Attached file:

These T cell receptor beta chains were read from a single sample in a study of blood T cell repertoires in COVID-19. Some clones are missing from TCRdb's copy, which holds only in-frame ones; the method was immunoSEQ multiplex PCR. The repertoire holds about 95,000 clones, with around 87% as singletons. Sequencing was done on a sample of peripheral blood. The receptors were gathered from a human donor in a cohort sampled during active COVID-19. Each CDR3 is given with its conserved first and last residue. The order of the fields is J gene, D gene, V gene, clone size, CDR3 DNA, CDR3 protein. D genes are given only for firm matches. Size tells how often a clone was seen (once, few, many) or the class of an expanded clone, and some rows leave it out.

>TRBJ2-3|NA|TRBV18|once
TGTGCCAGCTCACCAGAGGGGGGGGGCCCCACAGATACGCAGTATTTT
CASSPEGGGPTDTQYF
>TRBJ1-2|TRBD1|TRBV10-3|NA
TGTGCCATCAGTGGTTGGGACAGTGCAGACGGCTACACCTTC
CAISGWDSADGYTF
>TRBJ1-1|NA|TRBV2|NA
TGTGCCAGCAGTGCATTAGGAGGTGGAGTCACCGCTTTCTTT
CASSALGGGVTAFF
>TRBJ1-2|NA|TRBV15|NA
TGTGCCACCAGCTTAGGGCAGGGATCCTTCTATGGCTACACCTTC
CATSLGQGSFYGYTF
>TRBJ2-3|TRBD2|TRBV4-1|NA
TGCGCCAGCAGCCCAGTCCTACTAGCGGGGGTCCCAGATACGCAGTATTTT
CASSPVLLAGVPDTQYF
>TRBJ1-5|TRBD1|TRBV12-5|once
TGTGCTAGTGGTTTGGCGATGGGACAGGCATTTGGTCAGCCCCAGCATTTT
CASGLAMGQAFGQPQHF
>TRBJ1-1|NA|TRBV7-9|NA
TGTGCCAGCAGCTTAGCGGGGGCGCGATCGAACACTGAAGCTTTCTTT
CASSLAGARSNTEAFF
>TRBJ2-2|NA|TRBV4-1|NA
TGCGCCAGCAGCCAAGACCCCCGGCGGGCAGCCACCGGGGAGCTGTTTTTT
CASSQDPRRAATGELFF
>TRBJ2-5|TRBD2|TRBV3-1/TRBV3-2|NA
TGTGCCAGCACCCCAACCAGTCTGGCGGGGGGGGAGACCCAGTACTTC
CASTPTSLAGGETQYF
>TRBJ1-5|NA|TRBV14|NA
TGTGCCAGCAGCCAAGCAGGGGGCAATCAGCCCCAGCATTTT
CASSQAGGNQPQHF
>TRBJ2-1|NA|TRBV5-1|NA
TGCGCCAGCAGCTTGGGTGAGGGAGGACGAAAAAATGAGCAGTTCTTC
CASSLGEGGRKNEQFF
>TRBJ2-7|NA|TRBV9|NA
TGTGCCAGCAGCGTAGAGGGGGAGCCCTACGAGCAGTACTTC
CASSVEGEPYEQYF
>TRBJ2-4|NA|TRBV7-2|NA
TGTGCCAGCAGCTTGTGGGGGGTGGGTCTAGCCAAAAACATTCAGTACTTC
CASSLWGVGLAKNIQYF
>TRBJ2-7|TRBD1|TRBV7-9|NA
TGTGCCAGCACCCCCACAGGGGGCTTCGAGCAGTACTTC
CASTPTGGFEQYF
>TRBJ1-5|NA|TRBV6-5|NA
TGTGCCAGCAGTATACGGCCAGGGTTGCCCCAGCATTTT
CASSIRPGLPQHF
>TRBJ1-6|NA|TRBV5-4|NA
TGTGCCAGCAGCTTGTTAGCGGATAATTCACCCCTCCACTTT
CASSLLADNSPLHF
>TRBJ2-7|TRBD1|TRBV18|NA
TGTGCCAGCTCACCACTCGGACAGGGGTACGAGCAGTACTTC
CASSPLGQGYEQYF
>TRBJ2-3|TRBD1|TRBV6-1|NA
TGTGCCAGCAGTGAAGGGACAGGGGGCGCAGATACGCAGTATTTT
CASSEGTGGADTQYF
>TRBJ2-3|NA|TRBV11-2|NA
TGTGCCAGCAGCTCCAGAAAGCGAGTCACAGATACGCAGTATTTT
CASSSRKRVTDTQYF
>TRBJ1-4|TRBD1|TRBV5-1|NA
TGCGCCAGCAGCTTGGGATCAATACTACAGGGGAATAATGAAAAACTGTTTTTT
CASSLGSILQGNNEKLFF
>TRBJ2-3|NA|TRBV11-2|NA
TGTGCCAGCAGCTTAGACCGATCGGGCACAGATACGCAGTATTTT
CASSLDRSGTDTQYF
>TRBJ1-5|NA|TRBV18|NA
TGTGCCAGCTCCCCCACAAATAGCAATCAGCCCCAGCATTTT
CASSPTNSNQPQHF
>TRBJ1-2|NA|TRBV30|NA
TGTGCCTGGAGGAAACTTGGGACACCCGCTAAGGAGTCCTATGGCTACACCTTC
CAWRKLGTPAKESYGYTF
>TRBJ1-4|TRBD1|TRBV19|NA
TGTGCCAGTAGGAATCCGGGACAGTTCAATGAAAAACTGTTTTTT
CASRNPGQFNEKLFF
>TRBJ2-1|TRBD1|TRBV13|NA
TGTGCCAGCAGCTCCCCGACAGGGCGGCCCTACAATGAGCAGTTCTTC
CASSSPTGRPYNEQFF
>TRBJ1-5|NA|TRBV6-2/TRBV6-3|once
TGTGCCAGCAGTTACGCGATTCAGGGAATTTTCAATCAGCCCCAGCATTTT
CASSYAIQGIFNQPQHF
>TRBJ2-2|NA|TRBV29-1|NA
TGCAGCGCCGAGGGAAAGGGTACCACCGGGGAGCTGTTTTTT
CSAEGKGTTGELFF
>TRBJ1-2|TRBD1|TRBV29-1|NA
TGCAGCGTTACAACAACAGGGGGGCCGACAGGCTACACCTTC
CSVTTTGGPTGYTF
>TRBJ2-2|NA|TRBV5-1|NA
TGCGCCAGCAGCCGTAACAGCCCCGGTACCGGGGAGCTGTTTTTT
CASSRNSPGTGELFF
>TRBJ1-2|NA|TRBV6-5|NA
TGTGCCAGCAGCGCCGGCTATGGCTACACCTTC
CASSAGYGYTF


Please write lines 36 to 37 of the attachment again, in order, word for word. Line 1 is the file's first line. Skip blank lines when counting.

TGTGCCAGCAGCGTAGAGGGGGAGCCCTACGAGCAGTACTTC
CASSVEGEPYEQYF